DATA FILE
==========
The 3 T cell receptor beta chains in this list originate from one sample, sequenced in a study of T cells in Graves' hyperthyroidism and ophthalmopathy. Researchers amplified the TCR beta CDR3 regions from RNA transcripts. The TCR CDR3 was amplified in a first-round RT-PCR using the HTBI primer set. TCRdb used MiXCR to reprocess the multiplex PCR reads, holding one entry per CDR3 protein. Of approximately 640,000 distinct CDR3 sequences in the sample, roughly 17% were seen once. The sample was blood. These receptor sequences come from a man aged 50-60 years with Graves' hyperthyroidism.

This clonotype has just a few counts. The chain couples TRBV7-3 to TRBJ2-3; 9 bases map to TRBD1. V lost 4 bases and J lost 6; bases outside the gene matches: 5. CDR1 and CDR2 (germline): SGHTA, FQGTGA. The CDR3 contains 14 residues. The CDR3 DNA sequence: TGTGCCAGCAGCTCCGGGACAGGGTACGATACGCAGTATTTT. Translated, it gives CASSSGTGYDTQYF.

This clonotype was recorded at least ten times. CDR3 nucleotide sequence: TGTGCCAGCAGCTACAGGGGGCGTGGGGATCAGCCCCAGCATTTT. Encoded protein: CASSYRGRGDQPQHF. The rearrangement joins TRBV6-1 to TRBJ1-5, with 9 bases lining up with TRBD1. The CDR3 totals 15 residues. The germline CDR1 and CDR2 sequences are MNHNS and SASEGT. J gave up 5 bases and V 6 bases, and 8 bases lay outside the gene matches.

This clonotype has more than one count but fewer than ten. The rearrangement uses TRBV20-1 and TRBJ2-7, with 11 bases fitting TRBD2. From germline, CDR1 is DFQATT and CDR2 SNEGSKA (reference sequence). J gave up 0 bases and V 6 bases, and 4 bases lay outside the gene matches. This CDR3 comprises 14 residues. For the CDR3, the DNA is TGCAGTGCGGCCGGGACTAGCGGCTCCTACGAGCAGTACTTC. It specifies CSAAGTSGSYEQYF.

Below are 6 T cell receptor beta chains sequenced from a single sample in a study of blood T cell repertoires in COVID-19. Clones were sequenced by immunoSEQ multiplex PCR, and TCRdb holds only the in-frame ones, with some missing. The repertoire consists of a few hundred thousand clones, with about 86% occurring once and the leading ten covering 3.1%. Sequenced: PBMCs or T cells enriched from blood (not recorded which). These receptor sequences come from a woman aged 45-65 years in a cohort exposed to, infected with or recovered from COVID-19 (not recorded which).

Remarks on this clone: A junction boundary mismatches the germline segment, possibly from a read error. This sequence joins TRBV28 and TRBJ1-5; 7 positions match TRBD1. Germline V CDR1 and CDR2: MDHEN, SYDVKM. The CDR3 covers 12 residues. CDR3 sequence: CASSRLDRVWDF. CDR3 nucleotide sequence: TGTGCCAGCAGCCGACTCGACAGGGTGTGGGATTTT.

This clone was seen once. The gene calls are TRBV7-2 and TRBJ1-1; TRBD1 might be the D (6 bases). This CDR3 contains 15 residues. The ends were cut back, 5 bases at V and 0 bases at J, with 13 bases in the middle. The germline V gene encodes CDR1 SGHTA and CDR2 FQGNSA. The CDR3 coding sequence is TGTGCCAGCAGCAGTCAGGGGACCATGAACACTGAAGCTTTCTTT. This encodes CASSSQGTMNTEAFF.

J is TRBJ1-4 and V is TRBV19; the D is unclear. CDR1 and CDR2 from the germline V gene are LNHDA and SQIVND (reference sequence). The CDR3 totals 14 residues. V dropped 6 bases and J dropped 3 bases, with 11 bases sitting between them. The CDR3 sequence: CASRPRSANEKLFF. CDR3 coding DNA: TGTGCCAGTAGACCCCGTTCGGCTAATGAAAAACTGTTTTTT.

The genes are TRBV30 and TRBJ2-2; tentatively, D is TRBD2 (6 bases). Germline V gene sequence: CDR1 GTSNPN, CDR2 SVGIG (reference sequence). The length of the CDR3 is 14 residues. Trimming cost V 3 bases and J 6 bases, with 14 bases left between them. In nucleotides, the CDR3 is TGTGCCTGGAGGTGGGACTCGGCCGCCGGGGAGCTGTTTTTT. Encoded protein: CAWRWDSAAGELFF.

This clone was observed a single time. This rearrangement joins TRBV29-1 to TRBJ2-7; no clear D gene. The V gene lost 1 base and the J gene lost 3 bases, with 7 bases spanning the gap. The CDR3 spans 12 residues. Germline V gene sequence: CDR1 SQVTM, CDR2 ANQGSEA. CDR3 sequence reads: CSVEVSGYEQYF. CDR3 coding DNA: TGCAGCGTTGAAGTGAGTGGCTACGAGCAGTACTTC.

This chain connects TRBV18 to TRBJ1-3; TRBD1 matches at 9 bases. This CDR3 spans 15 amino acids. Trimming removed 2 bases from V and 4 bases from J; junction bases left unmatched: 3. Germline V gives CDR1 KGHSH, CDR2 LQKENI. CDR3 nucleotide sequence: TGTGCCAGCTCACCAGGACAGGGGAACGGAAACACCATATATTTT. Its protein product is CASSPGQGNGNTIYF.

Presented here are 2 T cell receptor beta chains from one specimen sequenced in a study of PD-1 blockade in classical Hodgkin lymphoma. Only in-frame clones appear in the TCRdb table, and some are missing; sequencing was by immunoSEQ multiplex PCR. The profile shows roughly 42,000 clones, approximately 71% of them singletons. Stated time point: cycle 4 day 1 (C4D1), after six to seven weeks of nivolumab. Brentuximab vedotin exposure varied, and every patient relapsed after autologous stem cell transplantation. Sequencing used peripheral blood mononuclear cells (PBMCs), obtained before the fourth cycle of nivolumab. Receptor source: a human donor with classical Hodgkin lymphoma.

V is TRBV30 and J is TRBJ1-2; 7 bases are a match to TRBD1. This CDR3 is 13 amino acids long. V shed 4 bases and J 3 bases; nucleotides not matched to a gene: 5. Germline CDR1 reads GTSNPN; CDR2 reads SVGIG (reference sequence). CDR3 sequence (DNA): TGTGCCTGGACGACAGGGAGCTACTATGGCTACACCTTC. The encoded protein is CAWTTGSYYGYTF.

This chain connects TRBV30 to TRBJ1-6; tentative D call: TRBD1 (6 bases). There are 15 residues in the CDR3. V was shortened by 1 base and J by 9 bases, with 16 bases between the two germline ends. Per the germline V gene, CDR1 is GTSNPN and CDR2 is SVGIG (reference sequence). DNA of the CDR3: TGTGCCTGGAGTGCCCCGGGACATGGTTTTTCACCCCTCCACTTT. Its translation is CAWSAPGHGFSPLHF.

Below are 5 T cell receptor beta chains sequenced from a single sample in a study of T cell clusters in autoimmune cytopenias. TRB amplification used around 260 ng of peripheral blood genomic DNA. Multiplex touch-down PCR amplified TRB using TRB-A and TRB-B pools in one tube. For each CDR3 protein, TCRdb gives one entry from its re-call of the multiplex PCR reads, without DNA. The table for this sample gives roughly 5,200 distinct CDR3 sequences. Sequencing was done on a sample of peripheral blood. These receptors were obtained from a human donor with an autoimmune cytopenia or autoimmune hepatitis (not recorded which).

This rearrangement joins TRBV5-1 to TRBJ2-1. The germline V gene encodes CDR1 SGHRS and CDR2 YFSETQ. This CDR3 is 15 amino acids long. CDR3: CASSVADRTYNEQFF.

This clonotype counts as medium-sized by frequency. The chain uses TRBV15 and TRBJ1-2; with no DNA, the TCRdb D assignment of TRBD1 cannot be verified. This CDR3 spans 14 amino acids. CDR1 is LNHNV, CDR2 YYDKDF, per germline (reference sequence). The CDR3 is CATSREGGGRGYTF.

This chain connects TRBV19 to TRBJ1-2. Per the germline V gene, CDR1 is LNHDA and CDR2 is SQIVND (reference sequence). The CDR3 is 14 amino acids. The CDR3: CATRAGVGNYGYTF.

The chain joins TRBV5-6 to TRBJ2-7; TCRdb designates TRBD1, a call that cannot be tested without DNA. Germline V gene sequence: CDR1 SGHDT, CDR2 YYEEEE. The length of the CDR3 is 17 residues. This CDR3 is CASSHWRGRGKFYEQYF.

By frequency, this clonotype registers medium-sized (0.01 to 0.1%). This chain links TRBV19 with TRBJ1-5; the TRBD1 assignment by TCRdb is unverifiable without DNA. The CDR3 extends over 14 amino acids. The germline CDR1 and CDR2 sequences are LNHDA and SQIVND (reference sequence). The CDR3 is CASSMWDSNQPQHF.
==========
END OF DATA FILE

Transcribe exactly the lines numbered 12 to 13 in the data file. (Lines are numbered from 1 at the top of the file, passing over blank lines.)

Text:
Presented here are 2 T cell receptor beta chains from one specimen sequenced in a study of PD-1 blockade in classical Hodgkin lymphoma. Only in-frame clones appear in the TCRdb table, and some are missing; sequencing was by immunoSEQ multiplex PCR. The profile shows roughly 42,000 clones, approximately 71% of them singletons. Stated time point: cycle 4 day 1 (C4D1), after six to seven weeks of nivolumab. Brentuximab vedotin exposure varied, and every patient relapsed after autologous stem cell transplantation. Sequencing used peripheral blood mononuclear cells (PBMCs), obtained before the fourth cycle of nivolumab. Receptor source: a human donor with classical Hodgkin lymphoma.

V is TRBV30 and J is TRBJ1-2; 7 bases are a match to TRBD1. This CDR3 is 13 amino acids long. V shed 4 bases and J 3 bases; nucleotides not matched to a gene: 5. Germline CDR1 reads GTSNPN; CDR2 reads SVGIG (reference sequence). CDR3 sequence (DNA): TGTGCCTGGACGACAGGGAGCTACTATGGCTACACCTTC. The encoded protein is CAWTTGSYYGYTF.